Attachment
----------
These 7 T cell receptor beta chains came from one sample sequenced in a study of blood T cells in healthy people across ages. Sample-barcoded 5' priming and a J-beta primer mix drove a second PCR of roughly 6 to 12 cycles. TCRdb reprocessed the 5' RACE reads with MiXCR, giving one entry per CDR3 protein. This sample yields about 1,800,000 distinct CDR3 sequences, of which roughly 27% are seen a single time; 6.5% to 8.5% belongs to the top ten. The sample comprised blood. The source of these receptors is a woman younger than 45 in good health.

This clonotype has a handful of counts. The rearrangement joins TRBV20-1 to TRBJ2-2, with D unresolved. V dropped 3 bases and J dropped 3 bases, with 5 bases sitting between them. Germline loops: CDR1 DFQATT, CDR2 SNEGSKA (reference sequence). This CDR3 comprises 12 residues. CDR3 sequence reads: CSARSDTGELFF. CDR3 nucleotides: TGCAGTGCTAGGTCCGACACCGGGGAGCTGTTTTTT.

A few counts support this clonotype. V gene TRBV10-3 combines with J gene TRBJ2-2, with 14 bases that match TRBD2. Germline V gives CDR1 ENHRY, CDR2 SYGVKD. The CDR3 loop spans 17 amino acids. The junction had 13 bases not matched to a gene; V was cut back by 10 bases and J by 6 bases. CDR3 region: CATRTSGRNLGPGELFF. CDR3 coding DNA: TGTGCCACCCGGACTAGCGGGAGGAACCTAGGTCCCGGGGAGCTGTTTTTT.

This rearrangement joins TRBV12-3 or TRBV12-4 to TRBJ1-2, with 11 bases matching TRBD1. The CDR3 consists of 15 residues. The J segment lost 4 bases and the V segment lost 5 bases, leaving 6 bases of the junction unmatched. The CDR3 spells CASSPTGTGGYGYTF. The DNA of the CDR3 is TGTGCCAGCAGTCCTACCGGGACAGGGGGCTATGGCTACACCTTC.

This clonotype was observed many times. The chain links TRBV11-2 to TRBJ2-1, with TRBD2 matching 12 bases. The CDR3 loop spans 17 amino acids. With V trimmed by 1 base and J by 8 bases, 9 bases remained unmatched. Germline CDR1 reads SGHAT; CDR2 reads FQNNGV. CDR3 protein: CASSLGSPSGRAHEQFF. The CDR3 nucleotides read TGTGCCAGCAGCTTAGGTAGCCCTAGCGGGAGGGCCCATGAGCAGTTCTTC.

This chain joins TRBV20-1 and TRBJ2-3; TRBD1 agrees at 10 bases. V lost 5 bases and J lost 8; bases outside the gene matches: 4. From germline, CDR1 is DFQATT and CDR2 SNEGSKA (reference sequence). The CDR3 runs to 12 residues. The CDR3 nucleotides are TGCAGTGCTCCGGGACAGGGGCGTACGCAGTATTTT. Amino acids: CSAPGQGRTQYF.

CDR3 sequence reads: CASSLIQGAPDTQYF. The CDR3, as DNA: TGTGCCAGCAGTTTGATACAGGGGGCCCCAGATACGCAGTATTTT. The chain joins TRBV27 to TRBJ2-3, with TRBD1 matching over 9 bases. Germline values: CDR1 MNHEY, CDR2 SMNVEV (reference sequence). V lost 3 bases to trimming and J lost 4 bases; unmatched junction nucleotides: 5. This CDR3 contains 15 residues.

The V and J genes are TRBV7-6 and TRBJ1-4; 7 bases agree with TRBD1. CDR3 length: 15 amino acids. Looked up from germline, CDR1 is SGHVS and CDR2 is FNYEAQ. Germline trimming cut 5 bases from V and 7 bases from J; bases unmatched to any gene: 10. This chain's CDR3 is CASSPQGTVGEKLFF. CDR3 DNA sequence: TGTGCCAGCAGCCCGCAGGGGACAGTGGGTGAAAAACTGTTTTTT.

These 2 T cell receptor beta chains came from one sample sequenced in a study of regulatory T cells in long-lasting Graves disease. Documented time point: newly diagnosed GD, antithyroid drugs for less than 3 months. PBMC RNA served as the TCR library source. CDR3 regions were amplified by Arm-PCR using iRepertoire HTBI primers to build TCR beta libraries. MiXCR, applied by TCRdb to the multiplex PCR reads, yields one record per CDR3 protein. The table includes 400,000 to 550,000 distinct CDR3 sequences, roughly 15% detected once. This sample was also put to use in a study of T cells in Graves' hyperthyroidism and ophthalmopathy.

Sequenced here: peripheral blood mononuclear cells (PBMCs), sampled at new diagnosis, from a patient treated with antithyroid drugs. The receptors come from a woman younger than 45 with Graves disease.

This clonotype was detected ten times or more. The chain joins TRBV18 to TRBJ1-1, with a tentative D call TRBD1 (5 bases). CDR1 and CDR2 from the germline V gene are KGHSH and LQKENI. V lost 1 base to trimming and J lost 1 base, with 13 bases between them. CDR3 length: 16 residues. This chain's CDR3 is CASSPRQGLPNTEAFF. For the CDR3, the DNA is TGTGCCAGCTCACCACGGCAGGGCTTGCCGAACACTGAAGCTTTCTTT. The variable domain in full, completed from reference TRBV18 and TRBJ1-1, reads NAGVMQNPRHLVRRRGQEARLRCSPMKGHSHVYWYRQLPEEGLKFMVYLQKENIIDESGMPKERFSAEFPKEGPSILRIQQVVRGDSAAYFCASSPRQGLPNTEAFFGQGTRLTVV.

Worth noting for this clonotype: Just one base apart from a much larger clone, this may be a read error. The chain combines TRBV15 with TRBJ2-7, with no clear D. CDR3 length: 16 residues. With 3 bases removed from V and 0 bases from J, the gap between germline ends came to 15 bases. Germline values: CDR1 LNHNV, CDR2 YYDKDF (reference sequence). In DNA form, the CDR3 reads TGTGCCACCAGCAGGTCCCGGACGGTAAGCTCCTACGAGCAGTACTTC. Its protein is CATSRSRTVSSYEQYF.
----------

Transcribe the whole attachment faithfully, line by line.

These 7 T cell receptor beta chains came from one sample sequenced in a study of blood T cells in healthy people across ages. Sample-barcoded 5' priming and a J-beta primer mix drove a second PCR of roughly 6 to 12 cycles. TCRdb reprocessed the 5' RACE reads with MiXCR, giving one entry per CDR3 protein. This sample yields about 1,800,000 distinct CDR3 sequences, of which roughly 27% are seen a single time; 6.5% to 8.5% belongs to the top ten. The sample comprised blood. The source of these receptors is a woman younger than 45 in good health.

This clonotype has a handful of counts. The rearrangement joins TRBV20-1 to TRBJ2-2, with D unresolved. V dropped 3 bases and J dropped 3 bases, with 5 bases sitting between them. Germline loops: CDR1 DFQATT, CDR2 SNEGSKA (reference sequence). This CDR3 comprises 12 residues. CDR3 sequence reads: CSARSDTGELFF. CDR3 nucleotides: TGCAGTGCTAGGTCCGACACCGGGGAGCTGTTTTTT.

A few counts support this clonotype. V gene TRBV10-3 combines with J gene TRBJ2-2, with 14 bases that match TRBD2. Germline V gives CDR1 ENHRY, CDR2 SYGVKD. The CDR3 loop spans 17 amino acids. The junction had 13 bases not matched to a gene; V was cut back by 10 bases and J by 6 bases. CDR3 region: CATRTSGRNLGPGELFF. CDR3 coding DNA: TGTGCCACCCGGACTAGCGGGAGGAACCTAGGTCCCGGGGAGCTGTTTTTT.

This rearrangement joins TRBV12-3 or TRBV12-4 to TRBJ1-2, with 11 bases matching TRBD1. The CDR3 consists of 15 residues. The J segment lost 4 bases and the V segment lost 5 bases, leaving 6 bases of the junction unmatched. The CDR3 spells CASSPTGTGGYGYTF. The DNA of the CDR3 is TGTGCCAGCAGTCCTACCGGGACAGGGGGCTATGGCTACACCTTC.

This clonotype was observed many times. The chain links TRBV11-2 to TRBJ2-1, with TRBD2 matching 12 bases. The CDR3 loop spans 17 amino acids. With V trimmed by 1 base and J by 8 bases, 9 bases remained unmatched. Germline CDR1 reads SGHAT; CDR2 reads FQNNGV. CDR3 protein: CASSLGSPSGRAHEQFF. The CDR3 nucleotides read TGTGCCAGCAGCTTAGGTAGCCCTAGCGGGAGGGCCCATGAGCAGTTCTTC.

This chain joins TRBV20-1 and TRBJ2-3; TRBD1 agrees at 10 bases. V lost 5 bases and J lost 8; bases outside the gene matches: 4. From germline, CDR1 is DFQATT and CDR2 SNEGSKA (reference sequence). The CDR3 runs to 12 residues. The CDR3 nucleotides are TGCAGTGCTCCGGGACAGGGGCGTACGCAGTATTTT. Amino acids: CSAPGQGRTQYF.

CDR3 sequence reads: CASSLIQGAPDTQYF. The CDR3, as DNA: TGTGCCAGCAGTTTGATACAGGGGGCCCCAGATACGCAGTATTTT. The chain joins TRBV27 to TRBJ2-3, with TRBD1 matching over 9 bases. Germline values: CDR1 MNHEY, CDR2 SMNVEV (reference sequence). V lost 3 bases to trimming and J lost 4 bases; unmatched junction nucleotides: 5. This CDR3 contains 15 residues.

The V and J genes are TRBV7-6 and TRBJ1-4; 7 bases agree with TRBD1. CDR3 length: 15 amino acids. Looked up from germline, CDR1 is SGHVS and CDR2 is FNYEAQ. Germline trimming cut 5 bases from V and 7 bases from J; bases unmatched to any gene: 10. This chain's CDR3 is CASSPQGTVGEKLFF. CDR3 DNA sequence: TGTGCCAGCAGCCCGCAGGGGACAGTGGGTGAAAAACTGTTTTTT.

These 2 T cell receptor beta chains came from one sample sequenced in a study of regulatory T cells in long-lasting Graves disease. Documented time point: newly diagnosed GD, antithyroid drugs for less than 3 months. PBMC RNA served as the TCR library source. CDR3 regions were amplified by Arm-PCR using iRepertoire HTBI primers to build TCR beta libraries. MiXCR, applied by TCRdb to the multiplex PCR reads, yields one record per CDR3 protein. The table includes 400,000 to 550,000 distinct CDR3 sequences, roughly 15% detected once. This sample was also put to use in a study of T cells in Graves' hyperthyroidism and ophthalmopathy.

Sequenced here: peripheral blood mononuclear cells (PBMCs), sampled at new diagnosis, from a patient treated with antithyroid drugs. The receptors come from a woman younger than 45 with Graves disease.

This clonotype was detected ten times or more. The chain joins TRBV18 to TRBJ1-1, with a tentative D call TRBD1 (5 bases). CDR1 and CDR2 from the germline V gene are KGHSH and LQKENI. V lost 1 base to trimming and J lost 1 base, with 13 bases between them. CDR3 length: 16 residues. This chain's CDR3 is CASSPRQGLPNTEAFF. For the CDR3, the DNA is TGTGCCAGCTCACCACGGCAGGGCTTGCCGAACACTGAAGCTTTCTTT. The variable domain in full, completed from reference TRBV18 and TRBJ1-1, reads NAGVMQNPRHLVRRRGQEARLRCSPMKGHSHVYWYRQLPEEGLKFMVYLQKENIIDESGMPKERFSAEFPKEGPSILRIQQVVRGDSAAYFCASSPRQGLPNTEAFFGQGTRLTVV.

Worth noting for this clonotype: Just one base apart from a much larger clone, this may be a read error. The chain combines TRBV15 with TRBJ2-7, with no clear D. CDR3 length: 16 residues. With 3 bases removed from V and 0 bases from J, the gap between germline ends came to 15 bases. Germline values: CDR1 LNHNV, CDR2 YYDKDF (reference sequence). In DNA form, the CDR3 reads TGTGCCACCAGCAGGTCCCGGACGGTAAGCTCCTACGAGCAGTACTTC. Its protein is CATSRSRTVSSYEQYF.